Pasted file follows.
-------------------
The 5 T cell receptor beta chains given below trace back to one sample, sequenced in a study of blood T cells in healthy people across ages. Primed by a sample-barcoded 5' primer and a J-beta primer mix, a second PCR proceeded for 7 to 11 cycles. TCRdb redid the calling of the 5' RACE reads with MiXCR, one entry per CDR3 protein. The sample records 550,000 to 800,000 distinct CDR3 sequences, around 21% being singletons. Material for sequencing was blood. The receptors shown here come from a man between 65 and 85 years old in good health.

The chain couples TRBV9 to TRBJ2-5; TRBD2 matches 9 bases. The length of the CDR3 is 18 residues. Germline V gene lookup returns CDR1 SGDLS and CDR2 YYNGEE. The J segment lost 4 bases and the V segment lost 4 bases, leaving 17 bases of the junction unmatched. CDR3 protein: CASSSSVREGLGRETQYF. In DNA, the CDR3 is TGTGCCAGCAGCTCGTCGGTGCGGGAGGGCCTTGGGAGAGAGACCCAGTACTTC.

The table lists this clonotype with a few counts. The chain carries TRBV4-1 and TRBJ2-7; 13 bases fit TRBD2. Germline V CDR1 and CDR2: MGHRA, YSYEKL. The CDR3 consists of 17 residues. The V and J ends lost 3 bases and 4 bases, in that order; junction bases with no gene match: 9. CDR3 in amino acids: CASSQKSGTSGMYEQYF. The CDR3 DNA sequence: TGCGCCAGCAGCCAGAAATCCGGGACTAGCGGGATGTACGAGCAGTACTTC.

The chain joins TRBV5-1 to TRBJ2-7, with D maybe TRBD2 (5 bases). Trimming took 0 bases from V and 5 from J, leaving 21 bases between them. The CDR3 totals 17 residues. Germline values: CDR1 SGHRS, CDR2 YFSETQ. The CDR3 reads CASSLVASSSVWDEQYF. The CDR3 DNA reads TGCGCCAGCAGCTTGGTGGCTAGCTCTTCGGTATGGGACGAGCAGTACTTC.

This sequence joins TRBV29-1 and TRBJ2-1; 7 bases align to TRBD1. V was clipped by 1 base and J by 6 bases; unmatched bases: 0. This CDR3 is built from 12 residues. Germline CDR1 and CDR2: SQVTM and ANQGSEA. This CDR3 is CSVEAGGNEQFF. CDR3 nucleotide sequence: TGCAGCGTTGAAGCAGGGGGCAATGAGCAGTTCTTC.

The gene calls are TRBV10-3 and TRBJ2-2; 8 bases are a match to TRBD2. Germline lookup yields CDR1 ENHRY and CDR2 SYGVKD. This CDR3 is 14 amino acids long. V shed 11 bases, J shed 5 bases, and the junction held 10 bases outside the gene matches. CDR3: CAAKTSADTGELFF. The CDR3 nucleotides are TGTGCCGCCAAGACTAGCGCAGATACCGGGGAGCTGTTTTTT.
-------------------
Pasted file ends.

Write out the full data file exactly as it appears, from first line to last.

The 5 T cell receptor beta chains given below trace back to one sample, sequenced in a study of blood T cells in healthy people across ages. Primed by a sample-barcoded 5' primer and a J-beta primer mix, a second PCR proceeded for 7 to 11 cycles. TCRdb redid the calling of the 5' RACE reads with MiXCR, one entry per CDR3 protein. The sample records 550,000 to 800,000 distinct CDR3 sequences, around 21% being singletons. Material for sequencing was blood. The receptors shown here come from a man between 65 and 85 years old in good health.

The chain couples TRBV9 to TRBJ2-5; TRBD2 matches 9 bases. The length of the CDR3 is 18 residues. Germline V gene lookup returns CDR1 SGDLS and CDR2 YYNGEE. The J segment lost 4 bases and the V segment lost 4 bases, leaving 17 bases of the junction unmatched. CDR3 protein: CASSSSVREGLGRETQYF. In DNA, the CDR3 is TGTGCCAGCAGCTCGTCGGTGCGGGAGGGCCTTGGGAGAGAGACCCAGTACTTC.

The table lists this clonotype with a few counts. The chain carries TRBV4-1 and TRBJ2-7; 13 bases fit TRBD2. Germline V CDR1 and CDR2: MGHRA, YSYEKL. The CDR3 consists of 17 residues. The V and J ends lost 3 bases and 4 bases, in that order; junction bases with no gene match: 9. CDR3 in amino acids: CASSQKSGTSGMYEQYF. The CDR3 DNA sequence: TGCGCCAGCAGCCAGAAATCCGGGACTAGCGGGATGTACGAGCAGTACTTC.

The chain joins TRBV5-1 to TRBJ2-7, with D maybe TRBD2 (5 bases). Trimming took 0 bases from V and 5 from J, leaving 21 bases between them. The CDR3 totals 17 residues. Germline values: CDR1 SGHRS, CDR2 YFSETQ. The CDR3 reads CASSLVASSSVWDEQYF. The CDR3 DNA reads TGCGCCAGCAGCTTGGTGGCTAGCTCTTCGGTATGGGACGAGCAGTACTTC.

This sequence joins TRBV29-1 and TRBJ2-1; 7 bases align to TRBD1. V was clipped by 1 base and J by 6 bases; unmatched bases: 0. This CDR3 is built from 12 residues. Germline CDR1 and CDR2: SQVTM and ANQGSEA. This CDR3 is CSVEAGGNEQFF. CDR3 nucleotide sequence: TGCAGCGTTGAAGCAGGGGGCAATGAGCAGTTCTTC.

The gene calls are TRBV10-3 and TRBJ2-2; 8 bases are a match to TRBD2. Germline lookup yields CDR1 ENHRY and CDR2 SYGVKD. This CDR3 is 14 amino acids long. V shed 11 bases, J shed 5 bases, and the junction held 10 bases outside the gene matches. CDR3: CAAKTSADTGELFF. The CDR3 nucleotides are TGTGCCGCCAAGACTAGCGCAGATACCGGGGAGCTGTTTTTT.